Unfortunately, it is not a puzzle or a competition.
I have written here previously about the many difficult and appalling circumstances that our family courts have to deal with, on a daily basis. Two cases in point were reported in quick succession on Bailii last week. I don’t propose here to discuss the cases in detail, rather to look at their striking similarities.
The first case, Re Z, was dealt with by the President of the Family Division Sir James Munby. It involved care proceedings relating to ‘some young children’. The judgment concerned the issue of whether or not a man is the father of the children as he asserts, despite the fact that he refused to submit to DNA testing (he seemed to think that such testing was not necessary, as he believed he was the children’s father, and they believed he was their father).
What set Re Z apart, however, was that the question of paternity arose in “the most appalling circumstances”. The father had murdered the children’s mother, and is serving a sentence of life imprisonment. The question of paternity needs to be resolved in order to consider what role the father’s wider family should have in the children’s lives.
There was evidence that after attacking the mother the father had cut his wrists. Some of the blood samples taken at the scene did not belong to the mother. The children’s guardian therefore sought an order, supported by the local authority, that copies of the DNA profiles from the blood be provided to the local authority so that they could be used to determine paternity. The President found in favour of the guardian.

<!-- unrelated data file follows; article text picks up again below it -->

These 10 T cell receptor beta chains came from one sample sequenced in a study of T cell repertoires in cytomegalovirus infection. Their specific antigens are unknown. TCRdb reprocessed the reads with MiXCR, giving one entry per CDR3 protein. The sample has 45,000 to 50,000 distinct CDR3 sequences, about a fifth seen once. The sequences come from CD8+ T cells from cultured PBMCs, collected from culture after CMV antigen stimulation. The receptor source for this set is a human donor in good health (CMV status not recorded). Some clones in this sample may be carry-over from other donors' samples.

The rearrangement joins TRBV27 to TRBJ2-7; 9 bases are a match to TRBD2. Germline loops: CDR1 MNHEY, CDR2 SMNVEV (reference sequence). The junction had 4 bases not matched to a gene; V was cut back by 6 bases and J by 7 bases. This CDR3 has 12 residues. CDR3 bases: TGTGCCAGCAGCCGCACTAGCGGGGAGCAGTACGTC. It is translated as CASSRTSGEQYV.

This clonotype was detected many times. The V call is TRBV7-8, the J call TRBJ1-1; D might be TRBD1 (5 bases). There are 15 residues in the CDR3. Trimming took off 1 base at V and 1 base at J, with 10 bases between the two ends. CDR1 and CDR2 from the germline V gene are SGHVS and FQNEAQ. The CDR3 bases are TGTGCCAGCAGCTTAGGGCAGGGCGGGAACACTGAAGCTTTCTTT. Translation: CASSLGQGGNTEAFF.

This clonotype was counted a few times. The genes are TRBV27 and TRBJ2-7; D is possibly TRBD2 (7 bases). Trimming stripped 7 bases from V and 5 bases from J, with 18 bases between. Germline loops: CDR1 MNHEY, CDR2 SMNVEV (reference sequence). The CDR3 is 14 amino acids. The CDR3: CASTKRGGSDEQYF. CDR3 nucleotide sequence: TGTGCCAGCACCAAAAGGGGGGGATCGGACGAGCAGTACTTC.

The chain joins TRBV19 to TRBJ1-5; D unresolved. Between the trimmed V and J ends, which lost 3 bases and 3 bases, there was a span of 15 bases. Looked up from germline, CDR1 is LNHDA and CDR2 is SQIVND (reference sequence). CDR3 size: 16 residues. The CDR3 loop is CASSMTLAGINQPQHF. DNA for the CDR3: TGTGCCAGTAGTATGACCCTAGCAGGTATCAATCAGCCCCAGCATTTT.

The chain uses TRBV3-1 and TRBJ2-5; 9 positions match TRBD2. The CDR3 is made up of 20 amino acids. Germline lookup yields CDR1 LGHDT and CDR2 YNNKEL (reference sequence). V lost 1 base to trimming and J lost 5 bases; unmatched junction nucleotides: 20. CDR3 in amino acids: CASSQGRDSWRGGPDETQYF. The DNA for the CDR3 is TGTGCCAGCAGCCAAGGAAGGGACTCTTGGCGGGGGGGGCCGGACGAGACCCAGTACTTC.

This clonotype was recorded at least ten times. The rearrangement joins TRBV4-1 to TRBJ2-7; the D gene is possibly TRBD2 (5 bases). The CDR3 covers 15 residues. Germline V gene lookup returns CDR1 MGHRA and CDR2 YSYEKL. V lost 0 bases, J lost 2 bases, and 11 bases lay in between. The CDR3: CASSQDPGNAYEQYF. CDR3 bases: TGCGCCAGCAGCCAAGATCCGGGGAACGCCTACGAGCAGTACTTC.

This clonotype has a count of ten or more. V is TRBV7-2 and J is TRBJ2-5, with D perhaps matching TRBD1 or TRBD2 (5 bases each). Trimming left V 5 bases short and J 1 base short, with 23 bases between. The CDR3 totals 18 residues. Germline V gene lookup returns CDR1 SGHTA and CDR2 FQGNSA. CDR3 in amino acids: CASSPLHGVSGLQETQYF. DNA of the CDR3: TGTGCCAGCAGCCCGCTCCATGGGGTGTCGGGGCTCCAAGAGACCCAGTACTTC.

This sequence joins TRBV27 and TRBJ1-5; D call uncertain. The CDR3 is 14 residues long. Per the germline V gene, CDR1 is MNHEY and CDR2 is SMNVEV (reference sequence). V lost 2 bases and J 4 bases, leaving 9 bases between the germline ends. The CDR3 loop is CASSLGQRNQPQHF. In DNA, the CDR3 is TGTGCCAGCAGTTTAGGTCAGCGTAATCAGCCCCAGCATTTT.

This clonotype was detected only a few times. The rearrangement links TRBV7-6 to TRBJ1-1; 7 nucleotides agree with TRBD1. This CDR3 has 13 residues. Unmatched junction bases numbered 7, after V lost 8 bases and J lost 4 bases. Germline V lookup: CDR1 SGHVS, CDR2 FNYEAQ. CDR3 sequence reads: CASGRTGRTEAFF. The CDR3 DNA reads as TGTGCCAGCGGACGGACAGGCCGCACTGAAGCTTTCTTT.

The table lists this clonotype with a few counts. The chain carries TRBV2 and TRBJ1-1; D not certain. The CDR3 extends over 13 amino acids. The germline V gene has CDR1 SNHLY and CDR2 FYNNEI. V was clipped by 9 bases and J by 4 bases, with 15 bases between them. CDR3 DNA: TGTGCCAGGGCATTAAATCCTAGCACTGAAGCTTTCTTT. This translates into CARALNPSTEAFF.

The Waltham Forest case involved an application by a local authority for a reporting restriction order concerning a three year old girl who is presently in foster care. Nothing particularly unusual about that, you might think. However, the similarity to Re Z becomes clear when we find out why the child is in foster care: she was placed there after she witnessed the murder of her mother, who died from multiple stab wounds. Her father is currently standing trial for the murder at the Central Criminal Court.
Once again, I’m not going to go into the details of the Waltham Forest case, Suffice to say that Mr Justice Keehan was not satisfied that there was sufficient evidence of harm coming to, or being caused to, the child either now or in the future years by her being named in any reporting of the trial of her father. He therefore refused the application for the reporting restriction order.
Two cases, two very different points of law, but two strikingly similar sets of circumstances for the judges concerned to deal with.
Our family court judges are under constant attack by certain sections of society and the media, who allege everything from bias to corruption, to being involved in some sort of national conspiracy to remove children from their parents. Very rarely is this attack balanced by any appreciation of the work that the judges (and all others involved in the family justice system) do.
The most important people in cases such as these are, of course, the children. However, I for one would not want to be responsible for deciding how best to repair their broken lives, so I think we should spare a thought for the thankless task that the judges take on when adjudicating such cases.
Photo by quinn.anya via Flickr